Alexis Monville (en)

a person meditating

Hand Signals for Virtual Meeting

One person asks a question, not even a rhetorical one, followed by an awkward silence. Did it ever happen to you? It happened to me a lot, especially now that my days are filled with online or virtual meetings.

Of course, the facilitator of the meeting, or the person who asks the question, could formally go around the table to ask each participant to express their opinions. It is time-consuming, does not really help with the dynamic of the conversation, and in most cases, does not really help surface the potential disagreements.

The simplest way is to assess the opinion of the room is to introduce hand signals. Here is how it works with the team I interact with. The approach is loosely inspired by the Decider (from The Core Protocols).

The proposer clearly states is one and only one proposal and asks the participants to show their hands. The best results are obtained when everybody votes at the same time that to avoid the temptation of following the crowd (and regretting it after 🙂 ).

Participants can:

Thumbs Up to show their approbation.

Thumbs Down to show their disagreement.

Flat Hand to show they are ready to support the decision of the team.

Let’s review what is coming next when all participants have expressed their opinion.

When everybody thumbs up, or you have a majority of thumbs up and some flat hands. Nothing to really worry about and you can move on.

When you have a thumb down, or you don’t have a majority of thumbs up, it signals the need for inquiring about the reasons of the participants. The way you formulate your question is important. “What will it take to get you to thumbs up?” is a better question than “What do you think?” as it focuses the person on finding a way to move forward, and not to express all the reasons to stop the progress.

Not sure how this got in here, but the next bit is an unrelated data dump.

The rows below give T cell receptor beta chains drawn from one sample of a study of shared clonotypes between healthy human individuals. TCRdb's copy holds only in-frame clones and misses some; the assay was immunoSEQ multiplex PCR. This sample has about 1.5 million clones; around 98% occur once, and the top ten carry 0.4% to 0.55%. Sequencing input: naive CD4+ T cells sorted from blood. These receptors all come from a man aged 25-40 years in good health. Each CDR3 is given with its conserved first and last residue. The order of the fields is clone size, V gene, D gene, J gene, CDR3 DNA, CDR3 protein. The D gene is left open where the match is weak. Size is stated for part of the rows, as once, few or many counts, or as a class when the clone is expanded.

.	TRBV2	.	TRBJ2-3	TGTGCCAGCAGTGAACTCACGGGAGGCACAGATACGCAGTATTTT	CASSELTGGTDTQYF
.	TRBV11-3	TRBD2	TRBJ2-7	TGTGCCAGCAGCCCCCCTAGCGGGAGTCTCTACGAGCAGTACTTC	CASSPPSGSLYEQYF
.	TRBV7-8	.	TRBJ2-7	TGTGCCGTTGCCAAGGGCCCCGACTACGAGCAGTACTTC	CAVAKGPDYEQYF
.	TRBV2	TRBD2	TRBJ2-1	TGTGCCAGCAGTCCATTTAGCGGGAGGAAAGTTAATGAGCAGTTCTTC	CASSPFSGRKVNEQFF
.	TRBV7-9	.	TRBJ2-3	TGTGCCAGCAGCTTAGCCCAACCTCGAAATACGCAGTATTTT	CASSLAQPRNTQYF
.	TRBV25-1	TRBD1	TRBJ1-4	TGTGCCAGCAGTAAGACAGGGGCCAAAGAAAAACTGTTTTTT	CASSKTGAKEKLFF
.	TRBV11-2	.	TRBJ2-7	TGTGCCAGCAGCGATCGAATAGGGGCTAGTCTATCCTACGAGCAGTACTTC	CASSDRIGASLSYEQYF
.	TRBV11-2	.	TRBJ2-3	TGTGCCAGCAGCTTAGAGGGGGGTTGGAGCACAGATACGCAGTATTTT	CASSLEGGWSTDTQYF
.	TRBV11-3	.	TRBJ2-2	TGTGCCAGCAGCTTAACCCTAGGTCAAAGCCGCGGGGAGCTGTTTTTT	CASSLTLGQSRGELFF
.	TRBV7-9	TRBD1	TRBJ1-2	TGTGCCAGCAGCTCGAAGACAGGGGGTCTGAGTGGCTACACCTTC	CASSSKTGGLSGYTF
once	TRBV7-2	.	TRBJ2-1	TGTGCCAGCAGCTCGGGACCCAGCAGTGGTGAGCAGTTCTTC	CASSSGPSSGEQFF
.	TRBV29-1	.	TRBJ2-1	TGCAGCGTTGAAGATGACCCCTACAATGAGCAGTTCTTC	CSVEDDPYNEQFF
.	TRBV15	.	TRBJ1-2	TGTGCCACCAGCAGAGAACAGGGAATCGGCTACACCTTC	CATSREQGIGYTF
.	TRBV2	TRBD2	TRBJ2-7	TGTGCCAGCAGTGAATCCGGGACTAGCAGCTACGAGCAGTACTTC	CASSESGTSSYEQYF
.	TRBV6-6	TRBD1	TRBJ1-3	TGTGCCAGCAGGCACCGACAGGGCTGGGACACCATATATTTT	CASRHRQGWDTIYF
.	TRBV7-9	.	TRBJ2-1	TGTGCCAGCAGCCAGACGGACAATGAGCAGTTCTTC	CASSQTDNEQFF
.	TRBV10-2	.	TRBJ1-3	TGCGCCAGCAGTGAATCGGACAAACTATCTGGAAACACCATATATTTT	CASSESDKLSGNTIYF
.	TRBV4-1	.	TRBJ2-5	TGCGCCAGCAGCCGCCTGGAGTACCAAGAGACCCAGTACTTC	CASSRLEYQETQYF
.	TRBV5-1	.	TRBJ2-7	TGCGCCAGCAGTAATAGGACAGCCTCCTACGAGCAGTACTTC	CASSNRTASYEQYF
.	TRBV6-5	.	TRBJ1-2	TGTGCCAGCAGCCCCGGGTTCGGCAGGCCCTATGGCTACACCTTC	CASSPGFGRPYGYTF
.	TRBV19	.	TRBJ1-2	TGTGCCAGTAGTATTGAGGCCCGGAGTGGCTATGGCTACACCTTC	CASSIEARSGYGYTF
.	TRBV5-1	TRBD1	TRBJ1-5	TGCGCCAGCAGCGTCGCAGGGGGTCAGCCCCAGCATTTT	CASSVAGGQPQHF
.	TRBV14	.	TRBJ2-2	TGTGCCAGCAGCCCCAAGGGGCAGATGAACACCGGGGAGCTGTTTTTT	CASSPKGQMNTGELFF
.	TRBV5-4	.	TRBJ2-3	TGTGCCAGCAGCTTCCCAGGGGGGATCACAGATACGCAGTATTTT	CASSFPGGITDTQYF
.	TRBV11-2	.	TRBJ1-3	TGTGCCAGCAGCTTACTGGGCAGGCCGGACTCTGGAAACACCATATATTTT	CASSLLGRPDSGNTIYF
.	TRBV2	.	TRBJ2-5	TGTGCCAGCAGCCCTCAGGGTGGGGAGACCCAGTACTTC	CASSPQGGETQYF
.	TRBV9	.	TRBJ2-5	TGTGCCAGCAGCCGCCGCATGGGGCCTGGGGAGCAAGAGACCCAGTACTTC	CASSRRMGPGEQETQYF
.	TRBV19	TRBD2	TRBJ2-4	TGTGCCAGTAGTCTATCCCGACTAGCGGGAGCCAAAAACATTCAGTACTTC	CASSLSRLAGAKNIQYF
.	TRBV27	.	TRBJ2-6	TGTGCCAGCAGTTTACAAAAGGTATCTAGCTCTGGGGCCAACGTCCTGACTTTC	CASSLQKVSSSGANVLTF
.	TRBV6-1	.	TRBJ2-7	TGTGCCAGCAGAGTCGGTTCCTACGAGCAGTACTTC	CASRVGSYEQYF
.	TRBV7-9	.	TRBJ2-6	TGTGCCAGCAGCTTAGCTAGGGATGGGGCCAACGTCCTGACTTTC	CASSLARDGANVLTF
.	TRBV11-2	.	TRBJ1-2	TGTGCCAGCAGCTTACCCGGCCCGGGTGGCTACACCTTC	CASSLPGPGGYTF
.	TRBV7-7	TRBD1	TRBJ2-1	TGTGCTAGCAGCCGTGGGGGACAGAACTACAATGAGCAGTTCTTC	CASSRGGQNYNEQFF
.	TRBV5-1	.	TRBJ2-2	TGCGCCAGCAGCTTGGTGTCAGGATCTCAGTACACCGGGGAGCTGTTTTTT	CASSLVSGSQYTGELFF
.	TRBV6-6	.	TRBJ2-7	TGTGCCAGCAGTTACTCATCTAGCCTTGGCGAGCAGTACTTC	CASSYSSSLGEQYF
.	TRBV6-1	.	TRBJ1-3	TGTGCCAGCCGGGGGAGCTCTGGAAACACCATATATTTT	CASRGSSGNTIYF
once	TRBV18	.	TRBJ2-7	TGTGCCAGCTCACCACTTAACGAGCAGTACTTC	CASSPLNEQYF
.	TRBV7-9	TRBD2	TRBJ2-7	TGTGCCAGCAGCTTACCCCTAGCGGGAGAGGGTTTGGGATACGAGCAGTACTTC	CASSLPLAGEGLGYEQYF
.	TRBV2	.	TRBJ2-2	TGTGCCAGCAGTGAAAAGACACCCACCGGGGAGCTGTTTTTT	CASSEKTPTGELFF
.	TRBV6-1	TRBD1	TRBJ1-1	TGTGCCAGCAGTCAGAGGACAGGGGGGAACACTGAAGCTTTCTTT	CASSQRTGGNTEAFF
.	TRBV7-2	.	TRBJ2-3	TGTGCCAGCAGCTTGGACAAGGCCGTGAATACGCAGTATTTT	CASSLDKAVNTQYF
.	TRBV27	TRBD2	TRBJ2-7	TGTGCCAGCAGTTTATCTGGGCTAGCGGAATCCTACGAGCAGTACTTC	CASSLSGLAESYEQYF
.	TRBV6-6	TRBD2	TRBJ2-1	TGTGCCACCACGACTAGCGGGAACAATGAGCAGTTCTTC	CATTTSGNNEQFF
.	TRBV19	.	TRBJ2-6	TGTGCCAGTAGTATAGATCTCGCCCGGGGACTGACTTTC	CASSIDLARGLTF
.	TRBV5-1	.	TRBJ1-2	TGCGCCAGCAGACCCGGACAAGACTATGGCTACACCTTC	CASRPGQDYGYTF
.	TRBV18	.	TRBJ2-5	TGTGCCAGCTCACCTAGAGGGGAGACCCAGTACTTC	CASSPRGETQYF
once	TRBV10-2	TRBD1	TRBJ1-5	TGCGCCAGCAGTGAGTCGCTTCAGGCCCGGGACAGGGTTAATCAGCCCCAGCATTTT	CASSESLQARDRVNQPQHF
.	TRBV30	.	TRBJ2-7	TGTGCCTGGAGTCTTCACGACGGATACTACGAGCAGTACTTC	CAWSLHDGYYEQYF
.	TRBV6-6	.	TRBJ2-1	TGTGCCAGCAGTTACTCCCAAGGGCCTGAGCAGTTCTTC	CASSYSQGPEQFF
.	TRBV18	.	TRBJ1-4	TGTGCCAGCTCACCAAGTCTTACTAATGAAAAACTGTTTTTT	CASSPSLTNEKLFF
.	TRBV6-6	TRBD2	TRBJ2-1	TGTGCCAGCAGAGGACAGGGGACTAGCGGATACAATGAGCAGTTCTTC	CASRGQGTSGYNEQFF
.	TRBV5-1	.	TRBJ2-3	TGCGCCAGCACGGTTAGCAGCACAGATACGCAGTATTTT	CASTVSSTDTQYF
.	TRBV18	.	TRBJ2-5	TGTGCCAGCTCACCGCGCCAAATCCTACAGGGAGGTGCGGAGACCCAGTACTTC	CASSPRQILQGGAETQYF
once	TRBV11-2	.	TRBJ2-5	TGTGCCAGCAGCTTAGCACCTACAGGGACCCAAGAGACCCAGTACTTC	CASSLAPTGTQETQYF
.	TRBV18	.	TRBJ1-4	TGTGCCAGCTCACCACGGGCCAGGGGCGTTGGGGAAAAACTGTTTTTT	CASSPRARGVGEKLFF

You can adjust the proposal and get another vote.

The teams usually adjust very quickly to the approach and find improvements in their way of expressing their opinions. Progressively, team members will be more comfortable to express when they are “absolute NO” on a proposal, which will minimize the time spent attempting to resolve things that cannot be resolved.

The last signal we introduced in one team is: Arms Crossed to signify when is it time to move on to another topic. The equivalent of the ELMO facilitation technique. ELMO stands for Enough Let’s Move On. You can use the real Elmo or a picture of him, just a piece of paper, or Lisette Sutherland’s Collaboration Superpowers Cards.

I also worked with teams that introduced a variant of the flat hand signal. With the Palm up, it then means that the participant will follow the team but would prefer not to, but does not have strong objections.

A good addition to the classic: I want to speak!